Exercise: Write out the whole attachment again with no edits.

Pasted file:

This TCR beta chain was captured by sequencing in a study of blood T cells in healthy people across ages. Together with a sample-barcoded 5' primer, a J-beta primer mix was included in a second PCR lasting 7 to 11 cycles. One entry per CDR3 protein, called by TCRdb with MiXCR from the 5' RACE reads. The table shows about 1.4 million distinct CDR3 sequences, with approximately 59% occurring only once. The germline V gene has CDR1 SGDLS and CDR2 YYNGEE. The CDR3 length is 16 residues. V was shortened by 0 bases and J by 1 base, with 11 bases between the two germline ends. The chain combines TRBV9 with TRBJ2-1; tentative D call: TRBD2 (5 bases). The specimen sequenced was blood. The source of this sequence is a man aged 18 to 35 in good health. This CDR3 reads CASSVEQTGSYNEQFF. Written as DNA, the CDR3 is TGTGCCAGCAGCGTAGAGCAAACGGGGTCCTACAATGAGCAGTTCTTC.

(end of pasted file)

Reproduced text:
This TCR beta chain was captured by sequencing in a study of blood T cells in healthy people across ages. Together with a sample-barcoded 5' primer, a J-beta primer mix was included in a second PCR lasting 7 to 11 cycles. One entry per CDR3 protein, called by TCRdb with MiXCR from the 5' RACE reads. The table shows about 1.4 million distinct CDR3 sequences, with approximately 59% occurring only once. The germline V gene has CDR1 SGDLS and CDR2 YYNGEE. The CDR3 length is 16 residues. V was shortened by 0 bases and J by 1 base, with 11 bases between the two germline ends. The chain combines TRBV9 with TRBJ2-1; tentative D call: TRBD2 (5 bases). The specimen sequenced was blood. The source of this sequence is a man aged 18 to 35 in good health. This CDR3 reads CASSVEQTGSYNEQFF. Written as DNA, the CDR3 is TGTGCCAGCAGCGTAGAGCAAACGGGGTCCTACAATGAGCAGTTCTTC.